This book was quite the read. It was both profound and confusing; it answered some questions, but left you with a host more—A good reason to acquire the sequel. I love how just enough information is revealed; how this allows readers to conjecture and form hypotheses about the strange events occurring in Area X. These chilling mysteries kept me reading as fast as I could.
It was odd reading a story in the far past tense. The biologist mentions a few times near the beginning that she has been writing in her journal as she goes, but the story reads as if it were one giant writing session after the events of the book took place. On several occasions the narrator foreshadows, saying phrases similar to ‘at the time I couldn’t know’, ‘that’s what I thought back then’, or ‘how could I have known?’ This pushes the idea that she is writing down the things that have happened to her at a later date, when supposedly the journal was written a little bit each day. How is her hindsight from the far future possible? I found this style distracting and believe it would have been easier to read without these glaring inconsistencies.
I enjoyed the biologist as an unreliable narrator. She does not trust what her own senses are telling her about her body. The atmosphere of skepticism permeates the entire narrative to the point where questioning every action becomes habit. This helped to create a great mystery: one that kept the pages turning.
Parts of the book seem poorly written. Frequently I would have to reread a passage to grasp its meaning. The narrative contains many run-on sentences. One thought always seems to abut another. While most of the time they are isolated ideas, those that are separate but part of a coherent thought are not joined with proper punctuation. A sentence I found particularly enticing, but hard to read, is on the first page: “The tower, which was not supposed to be there, plunges into the earth in a place just before the black pine forest begins to give way to the swamp and then the reeds and wind-gnarled trees of the marsh flats.” Without a comma after “swamp”, at least, the sentence is too much to swallow—If someone were reading it aloud it would be difficult to get everything out in one breath. This is what results from a lack of commas: pauseless reading.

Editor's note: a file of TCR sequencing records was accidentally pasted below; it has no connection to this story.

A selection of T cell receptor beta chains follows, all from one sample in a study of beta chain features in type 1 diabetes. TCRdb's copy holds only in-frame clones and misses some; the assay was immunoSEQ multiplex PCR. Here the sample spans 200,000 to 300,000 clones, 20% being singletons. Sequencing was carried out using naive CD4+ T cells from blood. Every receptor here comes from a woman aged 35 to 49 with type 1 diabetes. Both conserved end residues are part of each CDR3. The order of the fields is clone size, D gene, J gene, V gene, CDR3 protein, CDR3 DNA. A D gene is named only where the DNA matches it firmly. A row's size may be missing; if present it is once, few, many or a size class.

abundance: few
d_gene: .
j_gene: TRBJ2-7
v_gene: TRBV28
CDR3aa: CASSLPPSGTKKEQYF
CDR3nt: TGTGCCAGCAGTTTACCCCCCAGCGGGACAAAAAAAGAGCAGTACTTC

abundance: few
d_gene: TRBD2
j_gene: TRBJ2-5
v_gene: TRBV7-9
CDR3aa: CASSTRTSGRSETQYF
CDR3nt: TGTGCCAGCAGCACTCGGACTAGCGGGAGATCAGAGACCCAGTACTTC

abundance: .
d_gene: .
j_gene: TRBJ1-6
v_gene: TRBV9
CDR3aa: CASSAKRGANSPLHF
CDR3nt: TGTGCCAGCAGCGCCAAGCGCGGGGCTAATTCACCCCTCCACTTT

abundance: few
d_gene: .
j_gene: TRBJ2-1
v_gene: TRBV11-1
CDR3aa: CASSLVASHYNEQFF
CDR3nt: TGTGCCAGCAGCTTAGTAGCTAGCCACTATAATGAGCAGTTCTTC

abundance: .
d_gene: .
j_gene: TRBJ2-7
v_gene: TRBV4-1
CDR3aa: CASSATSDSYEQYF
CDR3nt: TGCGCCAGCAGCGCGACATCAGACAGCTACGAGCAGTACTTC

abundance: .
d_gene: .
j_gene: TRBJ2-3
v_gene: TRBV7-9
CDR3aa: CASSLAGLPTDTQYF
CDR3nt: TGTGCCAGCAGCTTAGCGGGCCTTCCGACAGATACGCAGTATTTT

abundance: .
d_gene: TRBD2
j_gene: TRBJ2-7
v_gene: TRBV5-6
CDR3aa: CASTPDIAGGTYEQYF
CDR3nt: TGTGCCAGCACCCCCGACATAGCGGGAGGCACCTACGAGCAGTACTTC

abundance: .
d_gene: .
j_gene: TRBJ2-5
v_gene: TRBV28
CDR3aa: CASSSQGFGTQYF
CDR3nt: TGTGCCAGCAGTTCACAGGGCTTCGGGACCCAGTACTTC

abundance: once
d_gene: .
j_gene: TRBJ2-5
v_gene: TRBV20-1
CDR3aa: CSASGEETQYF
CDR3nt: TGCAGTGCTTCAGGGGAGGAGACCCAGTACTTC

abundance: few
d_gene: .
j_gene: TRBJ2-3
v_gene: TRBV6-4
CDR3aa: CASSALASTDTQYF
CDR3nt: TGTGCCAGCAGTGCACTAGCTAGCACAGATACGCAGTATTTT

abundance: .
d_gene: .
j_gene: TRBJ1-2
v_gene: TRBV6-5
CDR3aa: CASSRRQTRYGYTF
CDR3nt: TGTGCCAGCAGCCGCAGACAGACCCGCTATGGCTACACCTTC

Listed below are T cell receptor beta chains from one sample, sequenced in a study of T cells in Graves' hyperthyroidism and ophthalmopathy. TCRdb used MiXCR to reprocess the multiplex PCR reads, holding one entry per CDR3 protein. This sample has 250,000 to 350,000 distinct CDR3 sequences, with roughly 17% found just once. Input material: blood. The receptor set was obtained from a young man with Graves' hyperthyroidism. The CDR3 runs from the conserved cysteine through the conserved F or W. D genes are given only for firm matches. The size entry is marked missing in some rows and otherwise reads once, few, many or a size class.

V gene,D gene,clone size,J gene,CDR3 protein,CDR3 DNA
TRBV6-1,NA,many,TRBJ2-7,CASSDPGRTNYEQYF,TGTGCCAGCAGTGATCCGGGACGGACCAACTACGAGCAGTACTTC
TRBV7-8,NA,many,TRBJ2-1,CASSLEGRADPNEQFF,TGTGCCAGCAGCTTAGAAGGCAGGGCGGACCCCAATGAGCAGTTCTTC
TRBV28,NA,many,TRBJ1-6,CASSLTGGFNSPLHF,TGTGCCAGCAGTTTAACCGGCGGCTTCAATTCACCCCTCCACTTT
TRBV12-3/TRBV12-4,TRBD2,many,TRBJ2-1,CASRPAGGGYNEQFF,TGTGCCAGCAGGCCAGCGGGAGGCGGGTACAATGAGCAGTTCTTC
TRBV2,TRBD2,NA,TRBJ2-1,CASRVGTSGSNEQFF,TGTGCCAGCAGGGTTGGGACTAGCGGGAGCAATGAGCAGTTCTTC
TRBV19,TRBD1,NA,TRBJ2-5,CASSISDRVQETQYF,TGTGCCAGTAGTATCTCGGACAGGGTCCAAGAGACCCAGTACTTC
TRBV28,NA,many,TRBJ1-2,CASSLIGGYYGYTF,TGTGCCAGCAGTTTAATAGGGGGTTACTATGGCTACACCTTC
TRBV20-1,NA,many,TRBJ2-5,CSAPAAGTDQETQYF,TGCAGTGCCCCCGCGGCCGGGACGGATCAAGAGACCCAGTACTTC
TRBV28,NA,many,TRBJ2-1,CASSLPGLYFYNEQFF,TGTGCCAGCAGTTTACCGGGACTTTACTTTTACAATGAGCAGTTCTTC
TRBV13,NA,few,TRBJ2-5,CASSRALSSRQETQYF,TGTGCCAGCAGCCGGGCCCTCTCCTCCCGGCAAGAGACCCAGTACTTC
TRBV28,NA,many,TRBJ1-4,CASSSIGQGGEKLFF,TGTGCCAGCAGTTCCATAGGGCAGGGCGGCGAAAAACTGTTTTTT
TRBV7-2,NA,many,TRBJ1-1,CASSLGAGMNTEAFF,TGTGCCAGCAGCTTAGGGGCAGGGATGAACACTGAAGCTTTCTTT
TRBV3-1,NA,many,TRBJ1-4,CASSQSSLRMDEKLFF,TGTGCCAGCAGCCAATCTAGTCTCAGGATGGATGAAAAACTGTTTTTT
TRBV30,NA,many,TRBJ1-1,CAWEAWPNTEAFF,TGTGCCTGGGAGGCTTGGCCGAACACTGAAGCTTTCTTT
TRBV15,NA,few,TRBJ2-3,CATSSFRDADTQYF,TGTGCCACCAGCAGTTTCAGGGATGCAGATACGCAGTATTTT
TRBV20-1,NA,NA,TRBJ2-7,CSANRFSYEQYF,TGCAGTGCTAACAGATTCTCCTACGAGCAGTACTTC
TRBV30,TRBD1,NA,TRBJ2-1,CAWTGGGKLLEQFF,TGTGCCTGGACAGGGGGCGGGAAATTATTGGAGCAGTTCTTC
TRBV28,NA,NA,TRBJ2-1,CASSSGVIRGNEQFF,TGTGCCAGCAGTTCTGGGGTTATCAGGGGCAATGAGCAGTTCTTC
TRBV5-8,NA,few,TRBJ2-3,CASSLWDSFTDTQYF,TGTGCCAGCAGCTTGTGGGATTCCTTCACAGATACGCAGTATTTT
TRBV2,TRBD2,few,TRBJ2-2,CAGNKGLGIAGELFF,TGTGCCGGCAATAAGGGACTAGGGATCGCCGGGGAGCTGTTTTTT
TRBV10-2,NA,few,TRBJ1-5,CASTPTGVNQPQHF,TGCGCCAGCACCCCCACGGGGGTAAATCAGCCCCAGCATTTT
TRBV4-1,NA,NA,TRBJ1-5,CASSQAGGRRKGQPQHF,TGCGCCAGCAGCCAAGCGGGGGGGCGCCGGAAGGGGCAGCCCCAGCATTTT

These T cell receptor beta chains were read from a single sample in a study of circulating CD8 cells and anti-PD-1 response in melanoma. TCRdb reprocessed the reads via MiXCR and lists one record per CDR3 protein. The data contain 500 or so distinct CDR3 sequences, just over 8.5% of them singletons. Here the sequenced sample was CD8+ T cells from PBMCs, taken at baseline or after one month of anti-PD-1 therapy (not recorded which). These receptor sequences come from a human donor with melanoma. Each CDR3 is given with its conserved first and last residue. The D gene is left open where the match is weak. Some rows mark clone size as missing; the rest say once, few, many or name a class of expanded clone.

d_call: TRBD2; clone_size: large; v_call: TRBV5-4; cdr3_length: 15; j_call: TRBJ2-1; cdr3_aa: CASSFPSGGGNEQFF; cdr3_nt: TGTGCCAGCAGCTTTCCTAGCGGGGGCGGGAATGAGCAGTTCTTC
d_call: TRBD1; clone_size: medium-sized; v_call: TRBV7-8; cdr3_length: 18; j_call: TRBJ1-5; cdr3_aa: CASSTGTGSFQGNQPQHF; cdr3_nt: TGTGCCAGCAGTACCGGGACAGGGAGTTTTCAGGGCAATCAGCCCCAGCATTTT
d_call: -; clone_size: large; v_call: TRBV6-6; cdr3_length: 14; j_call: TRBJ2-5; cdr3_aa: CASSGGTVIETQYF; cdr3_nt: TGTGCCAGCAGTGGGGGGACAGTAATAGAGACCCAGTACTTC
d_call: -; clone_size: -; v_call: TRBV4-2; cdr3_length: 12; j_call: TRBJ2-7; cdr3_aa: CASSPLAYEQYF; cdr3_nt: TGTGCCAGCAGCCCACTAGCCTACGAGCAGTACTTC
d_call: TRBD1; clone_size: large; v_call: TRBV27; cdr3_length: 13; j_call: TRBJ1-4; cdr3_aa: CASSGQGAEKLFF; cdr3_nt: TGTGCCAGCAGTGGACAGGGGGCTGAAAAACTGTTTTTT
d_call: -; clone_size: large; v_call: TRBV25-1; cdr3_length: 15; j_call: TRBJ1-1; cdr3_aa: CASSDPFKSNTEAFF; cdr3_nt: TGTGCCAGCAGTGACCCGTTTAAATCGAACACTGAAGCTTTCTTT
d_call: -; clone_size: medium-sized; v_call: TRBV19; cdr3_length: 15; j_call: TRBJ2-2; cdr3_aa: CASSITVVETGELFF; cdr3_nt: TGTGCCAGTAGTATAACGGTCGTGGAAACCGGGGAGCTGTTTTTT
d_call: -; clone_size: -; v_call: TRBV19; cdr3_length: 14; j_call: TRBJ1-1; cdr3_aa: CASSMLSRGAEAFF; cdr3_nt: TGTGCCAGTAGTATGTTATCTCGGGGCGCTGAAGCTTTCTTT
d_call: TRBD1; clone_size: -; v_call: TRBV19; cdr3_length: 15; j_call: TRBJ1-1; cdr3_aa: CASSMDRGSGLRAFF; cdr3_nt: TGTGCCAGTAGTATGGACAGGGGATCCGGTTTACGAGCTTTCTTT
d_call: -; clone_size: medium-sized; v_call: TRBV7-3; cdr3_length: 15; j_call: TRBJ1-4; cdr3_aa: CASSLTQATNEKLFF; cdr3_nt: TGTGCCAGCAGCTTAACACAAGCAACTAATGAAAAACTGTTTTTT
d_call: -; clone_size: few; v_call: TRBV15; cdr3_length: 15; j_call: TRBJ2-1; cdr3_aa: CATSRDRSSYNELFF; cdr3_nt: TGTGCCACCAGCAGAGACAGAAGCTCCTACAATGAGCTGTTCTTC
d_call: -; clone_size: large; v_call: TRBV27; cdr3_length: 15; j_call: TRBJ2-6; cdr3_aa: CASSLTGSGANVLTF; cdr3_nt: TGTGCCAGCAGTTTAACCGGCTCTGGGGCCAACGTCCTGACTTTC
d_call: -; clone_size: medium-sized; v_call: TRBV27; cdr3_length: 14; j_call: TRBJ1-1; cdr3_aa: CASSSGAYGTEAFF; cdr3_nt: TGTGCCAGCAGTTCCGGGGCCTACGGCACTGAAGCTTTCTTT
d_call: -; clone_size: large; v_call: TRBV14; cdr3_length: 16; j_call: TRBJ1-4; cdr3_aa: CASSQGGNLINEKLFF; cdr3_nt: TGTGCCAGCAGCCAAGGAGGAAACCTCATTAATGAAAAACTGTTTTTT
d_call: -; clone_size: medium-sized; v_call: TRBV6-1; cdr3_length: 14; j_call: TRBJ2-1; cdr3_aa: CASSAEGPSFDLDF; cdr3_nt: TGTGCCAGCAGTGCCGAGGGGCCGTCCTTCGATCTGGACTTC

The prose was also hard to follow. While reading, it seemed that words were left out of some sentences where they belonged. The text could sound disjointed, as if an “a” or a “the” were missing in some cases, with trivial words added in others. One specific case of an extra word unbalancing a sentence is on page 151: “…it was already noon of the next day.” With the addition of “the”, the writing reads less smoothly and I was jarred from my focus on the story to examine the odd addition to the sentence. I get the feeling that the author has mastered storytelling, but not the craft of writing, itself.
I’m torn between finding the author both genius and uneducated. There exists an intriguing and captivating story in Annihilation, but to find it I was forced to wade through some poor writing. Eventually I became familiar with the mistakes. They became less distracting and I could focus on enjoying the mysteries. The mysteries were so captivating that I read the bulk of the haunting tale in a single day. Annihilation left me with many existential questions worth considering, and it will do the same to you.